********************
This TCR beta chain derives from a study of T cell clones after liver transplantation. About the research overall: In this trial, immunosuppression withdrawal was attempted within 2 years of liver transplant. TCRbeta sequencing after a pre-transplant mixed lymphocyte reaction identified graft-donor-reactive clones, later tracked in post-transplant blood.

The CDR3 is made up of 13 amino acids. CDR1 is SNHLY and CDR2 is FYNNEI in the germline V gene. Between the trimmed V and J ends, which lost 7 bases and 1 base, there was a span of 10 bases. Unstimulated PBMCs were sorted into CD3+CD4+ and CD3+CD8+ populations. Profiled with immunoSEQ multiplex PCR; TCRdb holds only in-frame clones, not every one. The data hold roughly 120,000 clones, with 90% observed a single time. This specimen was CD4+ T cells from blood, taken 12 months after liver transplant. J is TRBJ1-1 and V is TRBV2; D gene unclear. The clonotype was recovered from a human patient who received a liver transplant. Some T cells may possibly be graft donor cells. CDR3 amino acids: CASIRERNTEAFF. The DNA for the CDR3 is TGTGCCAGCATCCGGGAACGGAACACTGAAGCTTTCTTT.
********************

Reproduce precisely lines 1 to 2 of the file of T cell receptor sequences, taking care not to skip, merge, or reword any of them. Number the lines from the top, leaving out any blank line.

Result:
This TCR beta chain derives from a study of T cell clones after liver transplantation. About the research overall: In this trial, immunosuppression withdrawal was attempted within 2 years of liver transplant. TCRbeta sequencing after a pre-transplant mixed lymphocyte reaction identified graft-donor-reactive clones, later tracked in post-transplant blood.

The CDR3 is made up of 13 amino acids. CDR1 is SNHLY and CDR2 is FYNNEI in the germline V gene. Between the trimmed V and J ends, which lost 7 bases and 1 base, there was a span of 10 bases. Unstimulated PBMCs were sorted into CD3+CD4+ and CD3+CD8+ populations. Profiled with immunoSEQ multiplex PCR; TCRdb holds only in-frame clones, not every one. The data hold roughly 120,000 clones, with 90% observed a single time. This specimen was CD4+ T cells from blood, taken 12 months after liver transplant. J is TRBJ1-1 and V is TRBV2; D gene unclear. The clonotype was recovered from a human patient who received a liver transplant. Some T cells may possibly be graft donor cells. CDR3 amino acids: CASIRERNTEAFF. The DNA for the CDR3 is TGTGCCAGCATCCGGGAACGGAACACTGAAGCTTTCTTT.